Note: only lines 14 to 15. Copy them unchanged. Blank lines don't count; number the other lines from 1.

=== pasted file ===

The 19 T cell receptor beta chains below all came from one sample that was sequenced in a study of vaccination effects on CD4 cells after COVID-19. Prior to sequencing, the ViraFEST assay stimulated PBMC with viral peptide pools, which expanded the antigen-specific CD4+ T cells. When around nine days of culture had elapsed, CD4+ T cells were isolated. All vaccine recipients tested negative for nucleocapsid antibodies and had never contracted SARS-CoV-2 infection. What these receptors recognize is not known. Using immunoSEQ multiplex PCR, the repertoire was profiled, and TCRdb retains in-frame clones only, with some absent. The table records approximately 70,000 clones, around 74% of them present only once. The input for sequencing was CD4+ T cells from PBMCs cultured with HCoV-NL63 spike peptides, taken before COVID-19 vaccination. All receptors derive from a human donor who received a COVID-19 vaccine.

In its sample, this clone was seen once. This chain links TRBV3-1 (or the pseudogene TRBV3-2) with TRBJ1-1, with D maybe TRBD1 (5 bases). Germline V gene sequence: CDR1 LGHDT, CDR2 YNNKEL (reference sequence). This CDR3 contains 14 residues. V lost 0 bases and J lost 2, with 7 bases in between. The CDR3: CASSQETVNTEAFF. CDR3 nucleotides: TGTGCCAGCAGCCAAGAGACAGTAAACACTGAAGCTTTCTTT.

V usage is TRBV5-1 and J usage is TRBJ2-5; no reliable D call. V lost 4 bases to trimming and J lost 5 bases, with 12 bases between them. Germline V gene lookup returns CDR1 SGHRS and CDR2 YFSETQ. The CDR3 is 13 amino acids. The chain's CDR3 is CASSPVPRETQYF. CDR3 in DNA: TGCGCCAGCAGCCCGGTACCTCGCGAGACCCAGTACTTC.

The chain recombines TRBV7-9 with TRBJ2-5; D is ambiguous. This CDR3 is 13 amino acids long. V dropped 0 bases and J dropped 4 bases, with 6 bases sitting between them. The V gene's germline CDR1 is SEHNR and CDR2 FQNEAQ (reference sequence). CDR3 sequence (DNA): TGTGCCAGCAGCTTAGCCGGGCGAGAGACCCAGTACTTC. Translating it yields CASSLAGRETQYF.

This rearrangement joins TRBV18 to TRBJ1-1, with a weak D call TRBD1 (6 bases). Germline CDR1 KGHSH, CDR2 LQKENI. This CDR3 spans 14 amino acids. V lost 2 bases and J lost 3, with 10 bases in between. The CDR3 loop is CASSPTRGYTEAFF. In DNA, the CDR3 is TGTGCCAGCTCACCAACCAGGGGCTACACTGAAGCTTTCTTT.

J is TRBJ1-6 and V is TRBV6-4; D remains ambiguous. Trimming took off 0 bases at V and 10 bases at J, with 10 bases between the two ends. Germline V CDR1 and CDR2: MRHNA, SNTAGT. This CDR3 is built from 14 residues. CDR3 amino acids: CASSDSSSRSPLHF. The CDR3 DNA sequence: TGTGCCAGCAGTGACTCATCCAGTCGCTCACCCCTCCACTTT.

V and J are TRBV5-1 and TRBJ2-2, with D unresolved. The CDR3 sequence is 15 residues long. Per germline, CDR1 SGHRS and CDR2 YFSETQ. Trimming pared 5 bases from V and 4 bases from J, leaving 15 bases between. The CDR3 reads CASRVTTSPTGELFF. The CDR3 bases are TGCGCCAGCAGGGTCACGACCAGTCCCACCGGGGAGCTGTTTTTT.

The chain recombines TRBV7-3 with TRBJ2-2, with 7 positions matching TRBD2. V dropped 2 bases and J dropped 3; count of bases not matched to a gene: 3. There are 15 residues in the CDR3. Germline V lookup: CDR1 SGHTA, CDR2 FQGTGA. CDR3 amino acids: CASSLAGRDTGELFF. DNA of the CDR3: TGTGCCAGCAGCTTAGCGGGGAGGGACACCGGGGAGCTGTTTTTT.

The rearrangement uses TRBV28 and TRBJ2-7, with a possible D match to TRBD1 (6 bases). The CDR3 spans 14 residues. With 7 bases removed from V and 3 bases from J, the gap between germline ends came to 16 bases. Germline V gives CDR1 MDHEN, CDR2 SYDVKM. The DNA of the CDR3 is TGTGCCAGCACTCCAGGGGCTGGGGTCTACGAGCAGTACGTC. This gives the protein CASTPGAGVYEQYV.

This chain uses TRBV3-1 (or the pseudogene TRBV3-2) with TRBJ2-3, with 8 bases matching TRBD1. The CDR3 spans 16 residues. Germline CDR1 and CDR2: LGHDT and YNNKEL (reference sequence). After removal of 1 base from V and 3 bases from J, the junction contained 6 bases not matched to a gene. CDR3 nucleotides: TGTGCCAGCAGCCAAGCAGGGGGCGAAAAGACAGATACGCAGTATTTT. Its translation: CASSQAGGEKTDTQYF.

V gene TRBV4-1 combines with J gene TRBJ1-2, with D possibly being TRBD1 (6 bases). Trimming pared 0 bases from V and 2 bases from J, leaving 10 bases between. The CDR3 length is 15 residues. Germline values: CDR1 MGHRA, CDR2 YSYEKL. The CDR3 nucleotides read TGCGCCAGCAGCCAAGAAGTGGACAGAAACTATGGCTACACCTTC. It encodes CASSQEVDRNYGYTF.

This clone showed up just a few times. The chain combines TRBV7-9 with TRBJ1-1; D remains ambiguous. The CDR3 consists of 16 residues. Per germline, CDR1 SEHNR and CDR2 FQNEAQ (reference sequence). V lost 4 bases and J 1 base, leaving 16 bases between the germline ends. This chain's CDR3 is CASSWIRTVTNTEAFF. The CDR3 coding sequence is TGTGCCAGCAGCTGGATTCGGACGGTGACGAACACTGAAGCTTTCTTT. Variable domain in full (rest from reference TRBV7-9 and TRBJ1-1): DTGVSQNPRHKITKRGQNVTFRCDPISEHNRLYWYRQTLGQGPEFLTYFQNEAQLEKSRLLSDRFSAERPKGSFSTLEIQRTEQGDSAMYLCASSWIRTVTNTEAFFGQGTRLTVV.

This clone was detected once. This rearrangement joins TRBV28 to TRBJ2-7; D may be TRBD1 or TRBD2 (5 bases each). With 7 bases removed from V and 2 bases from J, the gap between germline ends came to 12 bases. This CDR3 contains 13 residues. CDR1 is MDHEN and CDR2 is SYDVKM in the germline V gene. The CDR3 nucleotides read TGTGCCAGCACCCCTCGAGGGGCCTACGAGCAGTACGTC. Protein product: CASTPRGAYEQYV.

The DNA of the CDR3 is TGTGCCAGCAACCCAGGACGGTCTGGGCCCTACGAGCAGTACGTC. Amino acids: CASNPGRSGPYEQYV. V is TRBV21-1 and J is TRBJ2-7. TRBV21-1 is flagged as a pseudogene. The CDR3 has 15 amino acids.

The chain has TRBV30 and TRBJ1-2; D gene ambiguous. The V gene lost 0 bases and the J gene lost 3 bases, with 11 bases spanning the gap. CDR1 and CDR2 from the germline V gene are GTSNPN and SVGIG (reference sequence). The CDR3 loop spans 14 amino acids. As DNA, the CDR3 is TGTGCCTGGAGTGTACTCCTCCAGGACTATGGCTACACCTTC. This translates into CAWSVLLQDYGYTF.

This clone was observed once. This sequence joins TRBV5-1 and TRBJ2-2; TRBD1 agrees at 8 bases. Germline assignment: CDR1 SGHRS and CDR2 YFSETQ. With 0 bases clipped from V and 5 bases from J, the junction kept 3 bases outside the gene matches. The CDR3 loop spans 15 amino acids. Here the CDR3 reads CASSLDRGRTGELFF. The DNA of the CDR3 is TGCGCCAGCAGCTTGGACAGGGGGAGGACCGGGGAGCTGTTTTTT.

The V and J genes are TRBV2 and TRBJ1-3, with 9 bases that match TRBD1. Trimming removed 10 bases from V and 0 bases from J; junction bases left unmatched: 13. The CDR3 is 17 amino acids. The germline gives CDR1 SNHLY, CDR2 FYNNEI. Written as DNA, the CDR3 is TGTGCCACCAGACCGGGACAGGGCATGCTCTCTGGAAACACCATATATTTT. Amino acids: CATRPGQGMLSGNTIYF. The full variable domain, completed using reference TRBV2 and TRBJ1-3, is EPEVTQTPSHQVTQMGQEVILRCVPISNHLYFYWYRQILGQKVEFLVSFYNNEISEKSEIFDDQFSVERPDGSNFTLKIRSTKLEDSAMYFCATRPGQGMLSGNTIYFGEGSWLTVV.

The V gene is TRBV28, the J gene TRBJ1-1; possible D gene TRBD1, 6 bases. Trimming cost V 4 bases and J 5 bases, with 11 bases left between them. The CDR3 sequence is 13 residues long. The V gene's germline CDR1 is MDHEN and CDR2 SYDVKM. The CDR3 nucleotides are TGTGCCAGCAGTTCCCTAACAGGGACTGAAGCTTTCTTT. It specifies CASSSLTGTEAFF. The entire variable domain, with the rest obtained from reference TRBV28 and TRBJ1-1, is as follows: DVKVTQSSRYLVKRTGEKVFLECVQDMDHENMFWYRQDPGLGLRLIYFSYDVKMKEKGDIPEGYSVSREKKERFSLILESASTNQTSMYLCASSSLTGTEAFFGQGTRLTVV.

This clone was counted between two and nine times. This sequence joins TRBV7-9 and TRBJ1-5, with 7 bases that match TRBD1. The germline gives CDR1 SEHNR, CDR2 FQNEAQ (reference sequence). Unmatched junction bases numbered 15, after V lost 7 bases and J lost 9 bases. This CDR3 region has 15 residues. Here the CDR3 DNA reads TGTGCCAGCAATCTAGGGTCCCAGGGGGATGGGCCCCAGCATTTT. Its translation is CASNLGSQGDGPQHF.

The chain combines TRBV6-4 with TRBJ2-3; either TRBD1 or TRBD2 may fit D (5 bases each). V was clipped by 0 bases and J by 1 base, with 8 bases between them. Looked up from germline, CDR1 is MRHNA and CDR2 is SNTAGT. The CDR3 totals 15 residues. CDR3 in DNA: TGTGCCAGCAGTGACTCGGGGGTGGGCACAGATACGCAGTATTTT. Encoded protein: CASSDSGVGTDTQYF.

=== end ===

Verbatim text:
The DNA of the CDR3 is TGTGCCAGCAACCCAGGACGGTCTGGGCCCTACGAGCAGTACGTC. Amino acids: CASNPGRSGPYEQYV. V is TRBV21-1 and J is TRBJ2-7. TRBV21-1 is flagged as a pseudogene. The CDR3 has 15 amino acids.

The chain has TRBV30 and TRBJ1-2; D gene ambiguous. The V gene lost 0 bases and the J gene lost 3 bases, with 11 bases spanning the gap. CDR1 and CDR2 from the germline V gene are GTSNPN and SVGIG (reference sequence). The CDR3 loop spans 14 amino acids. As DNA, the CDR3 is TGTGCCTGGAGTGTACTCCTCCAGGACTATGGCTACACCTTC. This translates into CAWSVLLQDYGYTF.